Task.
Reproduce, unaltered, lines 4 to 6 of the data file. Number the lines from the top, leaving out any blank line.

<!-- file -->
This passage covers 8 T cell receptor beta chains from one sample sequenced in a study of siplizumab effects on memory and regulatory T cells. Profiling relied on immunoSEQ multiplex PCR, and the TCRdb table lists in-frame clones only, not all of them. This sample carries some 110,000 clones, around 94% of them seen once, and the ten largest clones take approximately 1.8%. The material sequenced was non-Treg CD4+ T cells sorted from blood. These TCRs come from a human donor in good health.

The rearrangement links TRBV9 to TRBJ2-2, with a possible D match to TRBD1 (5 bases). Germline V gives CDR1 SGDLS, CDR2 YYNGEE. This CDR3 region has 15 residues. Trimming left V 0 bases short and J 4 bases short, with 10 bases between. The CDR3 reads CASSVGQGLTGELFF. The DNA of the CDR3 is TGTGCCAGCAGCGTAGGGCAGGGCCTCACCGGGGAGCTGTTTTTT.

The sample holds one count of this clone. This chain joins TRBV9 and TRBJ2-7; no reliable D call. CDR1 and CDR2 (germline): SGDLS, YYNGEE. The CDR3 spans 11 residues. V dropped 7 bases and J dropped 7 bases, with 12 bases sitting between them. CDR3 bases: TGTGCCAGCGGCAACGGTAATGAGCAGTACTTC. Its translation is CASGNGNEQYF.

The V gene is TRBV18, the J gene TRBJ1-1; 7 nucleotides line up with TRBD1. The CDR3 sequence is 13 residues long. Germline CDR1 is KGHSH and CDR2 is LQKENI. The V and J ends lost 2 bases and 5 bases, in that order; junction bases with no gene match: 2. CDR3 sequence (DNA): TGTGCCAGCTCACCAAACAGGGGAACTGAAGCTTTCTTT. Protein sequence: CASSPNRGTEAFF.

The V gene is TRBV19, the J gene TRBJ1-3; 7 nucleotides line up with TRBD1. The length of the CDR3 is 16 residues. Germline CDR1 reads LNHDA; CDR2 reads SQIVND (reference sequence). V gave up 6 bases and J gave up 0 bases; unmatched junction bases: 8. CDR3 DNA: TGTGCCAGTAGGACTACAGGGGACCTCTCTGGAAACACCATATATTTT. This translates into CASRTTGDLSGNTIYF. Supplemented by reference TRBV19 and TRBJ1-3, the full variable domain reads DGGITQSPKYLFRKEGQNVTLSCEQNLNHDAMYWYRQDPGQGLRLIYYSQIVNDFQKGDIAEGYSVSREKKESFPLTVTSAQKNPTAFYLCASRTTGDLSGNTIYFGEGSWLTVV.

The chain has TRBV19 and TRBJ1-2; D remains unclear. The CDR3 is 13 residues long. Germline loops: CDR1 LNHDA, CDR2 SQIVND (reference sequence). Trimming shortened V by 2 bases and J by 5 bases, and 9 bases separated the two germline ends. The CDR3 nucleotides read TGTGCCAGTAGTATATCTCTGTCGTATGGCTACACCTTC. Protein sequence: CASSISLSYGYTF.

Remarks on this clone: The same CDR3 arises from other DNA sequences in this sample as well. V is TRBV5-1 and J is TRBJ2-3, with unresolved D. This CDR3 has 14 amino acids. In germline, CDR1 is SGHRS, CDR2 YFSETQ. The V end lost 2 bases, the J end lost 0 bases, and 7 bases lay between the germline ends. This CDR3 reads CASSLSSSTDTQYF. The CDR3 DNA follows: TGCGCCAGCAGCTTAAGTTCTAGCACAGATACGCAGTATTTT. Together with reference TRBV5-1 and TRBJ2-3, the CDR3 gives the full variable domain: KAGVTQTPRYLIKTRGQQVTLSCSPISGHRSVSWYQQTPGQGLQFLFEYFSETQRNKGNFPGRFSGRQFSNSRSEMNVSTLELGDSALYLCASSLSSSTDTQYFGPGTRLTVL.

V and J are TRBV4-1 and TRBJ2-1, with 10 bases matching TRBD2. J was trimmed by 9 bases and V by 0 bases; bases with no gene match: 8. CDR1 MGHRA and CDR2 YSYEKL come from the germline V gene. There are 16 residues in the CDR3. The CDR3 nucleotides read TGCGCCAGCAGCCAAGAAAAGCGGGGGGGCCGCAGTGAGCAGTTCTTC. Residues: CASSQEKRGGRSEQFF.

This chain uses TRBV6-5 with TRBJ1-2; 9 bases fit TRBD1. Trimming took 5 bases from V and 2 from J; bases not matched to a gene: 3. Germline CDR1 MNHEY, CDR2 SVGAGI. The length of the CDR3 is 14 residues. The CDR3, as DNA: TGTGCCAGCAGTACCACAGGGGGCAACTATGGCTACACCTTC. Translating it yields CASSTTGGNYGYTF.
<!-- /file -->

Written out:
The V gene is TRBV18, the J gene TRBJ1-1; 7 nucleotides line up with TRBD1. The CDR3 sequence is 13 residues long. Germline CDR1 is KGHSH and CDR2 is LQKENI. The V and J ends lost 2 bases and 5 bases, in that order; junction bases with no gene match: 2. CDR3 sequence (DNA): TGTGCCAGCTCACCAAACAGGGGAACTGAAGCTTTCTTT. Protein sequence: CASSPNRGTEAFF.

The V gene is TRBV19, the J gene TRBJ1-3; 7 nucleotides line up with TRBD1. The length of the CDR3 is 16 residues. Germline CDR1 reads LNHDA; CDR2 reads SQIVND (reference sequence). V gave up 6 bases and J gave up 0 bases; unmatched junction bases: 8. CDR3 DNA: TGTGCCAGTAGGACTACAGGGGACCTCTCTGGAAACACCATATATTTT. This translates into CASRTTGDLSGNTIYF. Supplemented by reference TRBV19 and TRBJ1-3, the full variable domain reads DGGITQSPKYLFRKEGQNVTLSCEQNLNHDAMYWYRQDPGQGLRLIYYSQIVNDFQKGDIAEGYSVSREKKESFPLTVTSAQKNPTAFYLCASRTTGDLSGNTIYFGEGSWLTVV.

The chain has TRBV19 and TRBJ1-2; D remains unclear. The CDR3 is 13 residues long. Germline loops: CDR1 LNHDA, CDR2 SQIVND (reference sequence). Trimming shortened V by 2 bases and J by 5 bases, and 9 bases separated the two germline ends. The CDR3 nucleotides read TGTGCCAGTAGTATATCTCTGTCGTATGGCTACACCTTC. Protein sequence: CASSISLSYGYTF.